The Co-Production of Service: Modeling Service Times in Contact Centers Using Hawkes Processes

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Galit Yom-Tov, Technion Israel

In customer support contact centers, a successful service interaction involves a messaging dialogue between a customer and an agent. Both parties depend on one another for information and problem solving, and this interaction defines a co-produced service process. In this paper, we propose, develop, and compare new stochastic models for service co-production in a contact center. A key observation is that the cus- tomer and agent’s co-produced service has cross- and self-exciting dynamics within each conversation. The cross-excitation stems from the two parties responding to one another, and the self-excitation captures one party sending follow-ups to their own prior message. Hence, messages beget messages, and we capture this phenomenon by introducing Hawkes point process models of the conversational services. These models distinguish between the role of the customer and of the agent, reflect the service process’s dynamic evolution over time based on its own history, and include additional behavioral and operational aspects, including the agent’s number of simultaneous assignments and measures of the amount of information and sentiment each message contains.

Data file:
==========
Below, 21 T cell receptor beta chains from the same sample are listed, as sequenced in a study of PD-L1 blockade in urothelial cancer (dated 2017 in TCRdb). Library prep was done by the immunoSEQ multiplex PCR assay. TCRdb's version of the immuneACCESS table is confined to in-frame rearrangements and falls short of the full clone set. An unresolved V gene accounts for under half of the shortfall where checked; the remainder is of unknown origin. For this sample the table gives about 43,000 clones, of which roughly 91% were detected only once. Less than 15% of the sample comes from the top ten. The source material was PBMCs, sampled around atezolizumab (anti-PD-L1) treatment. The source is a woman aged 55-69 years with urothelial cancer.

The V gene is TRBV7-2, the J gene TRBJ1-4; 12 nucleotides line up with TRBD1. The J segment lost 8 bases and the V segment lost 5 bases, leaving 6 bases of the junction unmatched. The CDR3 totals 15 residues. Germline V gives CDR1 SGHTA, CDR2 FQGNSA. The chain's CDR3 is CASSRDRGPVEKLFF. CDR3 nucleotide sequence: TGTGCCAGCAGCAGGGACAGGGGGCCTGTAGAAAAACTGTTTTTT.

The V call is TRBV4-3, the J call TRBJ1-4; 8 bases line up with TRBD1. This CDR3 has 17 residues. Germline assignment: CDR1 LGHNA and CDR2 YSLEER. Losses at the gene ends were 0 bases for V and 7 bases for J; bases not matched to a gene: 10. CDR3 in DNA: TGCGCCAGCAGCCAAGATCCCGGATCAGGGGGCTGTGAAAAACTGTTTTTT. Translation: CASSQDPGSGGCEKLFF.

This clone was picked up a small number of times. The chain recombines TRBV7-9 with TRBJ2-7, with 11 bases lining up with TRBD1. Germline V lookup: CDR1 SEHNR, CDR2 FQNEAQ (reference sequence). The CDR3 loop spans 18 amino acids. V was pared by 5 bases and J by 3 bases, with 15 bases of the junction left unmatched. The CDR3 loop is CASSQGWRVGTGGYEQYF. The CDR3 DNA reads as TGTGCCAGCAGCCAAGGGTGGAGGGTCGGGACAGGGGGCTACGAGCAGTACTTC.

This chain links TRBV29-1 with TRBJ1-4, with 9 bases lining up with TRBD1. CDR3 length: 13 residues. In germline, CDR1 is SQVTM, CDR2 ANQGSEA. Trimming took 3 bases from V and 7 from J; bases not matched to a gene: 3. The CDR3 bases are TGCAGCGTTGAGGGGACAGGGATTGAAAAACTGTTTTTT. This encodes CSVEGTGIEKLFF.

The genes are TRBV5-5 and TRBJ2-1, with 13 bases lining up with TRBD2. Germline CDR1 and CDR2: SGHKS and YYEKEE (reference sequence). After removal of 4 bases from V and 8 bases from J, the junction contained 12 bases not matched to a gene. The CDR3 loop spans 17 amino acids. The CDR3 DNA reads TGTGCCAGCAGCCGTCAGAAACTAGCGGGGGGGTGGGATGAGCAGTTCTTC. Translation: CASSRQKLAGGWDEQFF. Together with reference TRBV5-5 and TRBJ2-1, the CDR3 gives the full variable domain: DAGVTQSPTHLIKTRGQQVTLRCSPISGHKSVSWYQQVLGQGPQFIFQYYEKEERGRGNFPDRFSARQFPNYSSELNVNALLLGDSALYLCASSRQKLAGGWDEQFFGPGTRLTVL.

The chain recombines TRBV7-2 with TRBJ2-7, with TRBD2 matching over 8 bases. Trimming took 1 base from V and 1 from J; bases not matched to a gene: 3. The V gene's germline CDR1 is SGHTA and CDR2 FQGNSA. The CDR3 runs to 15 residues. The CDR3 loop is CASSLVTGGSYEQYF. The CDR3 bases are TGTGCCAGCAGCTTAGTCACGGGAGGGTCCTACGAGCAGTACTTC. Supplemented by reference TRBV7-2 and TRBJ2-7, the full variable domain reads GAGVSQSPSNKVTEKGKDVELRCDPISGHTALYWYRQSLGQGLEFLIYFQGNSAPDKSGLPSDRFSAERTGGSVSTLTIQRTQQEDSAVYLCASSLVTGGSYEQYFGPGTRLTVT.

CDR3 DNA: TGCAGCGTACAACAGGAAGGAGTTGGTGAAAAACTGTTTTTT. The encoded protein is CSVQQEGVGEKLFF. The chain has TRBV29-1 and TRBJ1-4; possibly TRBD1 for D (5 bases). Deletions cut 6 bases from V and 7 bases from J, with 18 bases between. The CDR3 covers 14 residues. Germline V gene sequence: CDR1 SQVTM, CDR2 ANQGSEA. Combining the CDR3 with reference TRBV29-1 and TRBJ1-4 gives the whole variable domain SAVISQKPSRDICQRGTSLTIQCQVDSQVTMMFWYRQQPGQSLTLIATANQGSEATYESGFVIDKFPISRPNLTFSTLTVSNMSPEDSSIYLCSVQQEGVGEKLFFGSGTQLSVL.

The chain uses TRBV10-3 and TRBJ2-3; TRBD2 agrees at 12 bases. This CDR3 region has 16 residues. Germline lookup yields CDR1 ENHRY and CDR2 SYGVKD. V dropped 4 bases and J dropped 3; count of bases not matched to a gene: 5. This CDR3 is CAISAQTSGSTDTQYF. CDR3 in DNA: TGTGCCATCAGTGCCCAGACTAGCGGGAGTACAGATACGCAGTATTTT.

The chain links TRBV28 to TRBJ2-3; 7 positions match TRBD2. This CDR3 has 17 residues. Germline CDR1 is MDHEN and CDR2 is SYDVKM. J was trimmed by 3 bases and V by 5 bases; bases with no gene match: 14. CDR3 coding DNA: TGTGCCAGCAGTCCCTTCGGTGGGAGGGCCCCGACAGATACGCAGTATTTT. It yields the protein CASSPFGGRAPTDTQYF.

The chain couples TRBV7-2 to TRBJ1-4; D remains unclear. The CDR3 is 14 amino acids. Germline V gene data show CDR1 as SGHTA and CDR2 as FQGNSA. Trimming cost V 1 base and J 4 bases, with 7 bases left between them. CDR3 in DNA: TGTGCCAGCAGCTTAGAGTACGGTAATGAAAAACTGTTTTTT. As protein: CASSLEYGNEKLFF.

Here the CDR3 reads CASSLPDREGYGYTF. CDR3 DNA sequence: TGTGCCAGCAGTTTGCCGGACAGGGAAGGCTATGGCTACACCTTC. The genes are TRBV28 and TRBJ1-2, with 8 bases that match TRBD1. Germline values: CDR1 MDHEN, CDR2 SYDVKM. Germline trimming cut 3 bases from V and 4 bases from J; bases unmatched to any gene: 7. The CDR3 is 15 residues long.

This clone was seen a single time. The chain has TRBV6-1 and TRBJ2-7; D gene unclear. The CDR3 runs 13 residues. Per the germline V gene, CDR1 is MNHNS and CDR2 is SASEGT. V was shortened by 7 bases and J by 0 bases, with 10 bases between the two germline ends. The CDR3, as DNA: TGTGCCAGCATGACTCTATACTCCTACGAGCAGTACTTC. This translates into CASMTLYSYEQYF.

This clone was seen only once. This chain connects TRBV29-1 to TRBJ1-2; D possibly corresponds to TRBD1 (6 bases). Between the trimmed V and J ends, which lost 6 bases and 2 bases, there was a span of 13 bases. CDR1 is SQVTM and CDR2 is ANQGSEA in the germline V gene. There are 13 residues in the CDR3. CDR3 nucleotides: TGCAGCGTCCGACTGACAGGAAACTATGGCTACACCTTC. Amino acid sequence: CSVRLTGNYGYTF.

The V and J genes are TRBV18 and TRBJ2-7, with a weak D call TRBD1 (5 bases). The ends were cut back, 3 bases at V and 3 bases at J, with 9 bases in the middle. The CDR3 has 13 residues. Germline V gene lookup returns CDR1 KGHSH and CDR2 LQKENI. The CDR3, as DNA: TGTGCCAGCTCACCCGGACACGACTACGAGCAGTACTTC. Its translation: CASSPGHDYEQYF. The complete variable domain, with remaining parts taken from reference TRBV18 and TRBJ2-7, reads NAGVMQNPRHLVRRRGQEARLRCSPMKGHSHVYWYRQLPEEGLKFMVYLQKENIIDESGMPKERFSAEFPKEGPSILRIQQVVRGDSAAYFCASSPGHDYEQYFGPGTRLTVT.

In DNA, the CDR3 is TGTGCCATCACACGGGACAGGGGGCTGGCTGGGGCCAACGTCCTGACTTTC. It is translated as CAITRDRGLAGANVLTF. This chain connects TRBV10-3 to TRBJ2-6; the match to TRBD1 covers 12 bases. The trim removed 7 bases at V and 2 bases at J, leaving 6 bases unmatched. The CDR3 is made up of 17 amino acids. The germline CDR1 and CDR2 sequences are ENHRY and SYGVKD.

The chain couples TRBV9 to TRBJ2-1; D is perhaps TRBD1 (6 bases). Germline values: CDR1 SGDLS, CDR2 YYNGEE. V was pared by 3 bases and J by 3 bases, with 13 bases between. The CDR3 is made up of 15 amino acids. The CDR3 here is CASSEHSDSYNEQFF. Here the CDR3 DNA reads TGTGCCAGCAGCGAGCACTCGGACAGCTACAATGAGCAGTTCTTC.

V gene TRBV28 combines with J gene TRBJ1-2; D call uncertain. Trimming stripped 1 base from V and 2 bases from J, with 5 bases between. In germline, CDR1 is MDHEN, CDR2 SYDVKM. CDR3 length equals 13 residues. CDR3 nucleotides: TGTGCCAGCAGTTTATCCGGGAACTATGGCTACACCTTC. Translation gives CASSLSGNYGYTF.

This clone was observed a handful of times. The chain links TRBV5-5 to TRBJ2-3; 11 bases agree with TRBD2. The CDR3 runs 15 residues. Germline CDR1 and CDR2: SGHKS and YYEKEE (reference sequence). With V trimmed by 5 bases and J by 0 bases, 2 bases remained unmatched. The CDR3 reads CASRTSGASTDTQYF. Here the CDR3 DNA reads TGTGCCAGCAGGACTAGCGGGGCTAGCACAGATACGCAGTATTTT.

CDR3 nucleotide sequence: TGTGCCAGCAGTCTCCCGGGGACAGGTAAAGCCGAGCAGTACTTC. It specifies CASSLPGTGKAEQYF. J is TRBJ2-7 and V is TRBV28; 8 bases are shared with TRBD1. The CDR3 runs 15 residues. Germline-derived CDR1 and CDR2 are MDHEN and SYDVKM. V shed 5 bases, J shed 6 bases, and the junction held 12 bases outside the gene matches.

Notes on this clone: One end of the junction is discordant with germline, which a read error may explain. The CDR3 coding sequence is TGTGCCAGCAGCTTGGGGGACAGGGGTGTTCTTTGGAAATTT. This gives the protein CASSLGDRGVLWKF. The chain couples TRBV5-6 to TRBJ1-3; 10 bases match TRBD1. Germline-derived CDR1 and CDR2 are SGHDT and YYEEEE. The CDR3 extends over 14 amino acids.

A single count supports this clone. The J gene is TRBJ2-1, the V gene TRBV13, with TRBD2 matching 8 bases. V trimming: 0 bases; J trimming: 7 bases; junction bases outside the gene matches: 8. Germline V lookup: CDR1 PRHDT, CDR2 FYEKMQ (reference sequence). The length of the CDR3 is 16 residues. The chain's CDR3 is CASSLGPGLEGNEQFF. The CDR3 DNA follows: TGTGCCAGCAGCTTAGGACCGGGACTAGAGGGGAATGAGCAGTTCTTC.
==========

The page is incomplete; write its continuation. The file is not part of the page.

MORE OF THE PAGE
To evaluate our service co-production models, we apply them to an industry contact center dataset containing nearly 5 million messages. We show that the Hawkes models better represent the service dynamics than do the classic Poisson and phase-type models. Indeed, we find that service interactions are characterized by strong agent-customer dependency and the centrality of the process’s cross- and self-excitation attributes. Finally, we use the proposed models to improve upon routing algorithms used in contact centers. We show how an activity-based dynamic routing based on predicted information easily computed from our models can outperform well-known and widely used concurrency-based routing rules and substantially reduce customer waiting time, demonstrating how these history-dependent stochastic models can improve operational decision making in practice.

Joint work with Andrew Daw, Antonio Castellanos, Jamol Pender, and Leor Gruendlinger.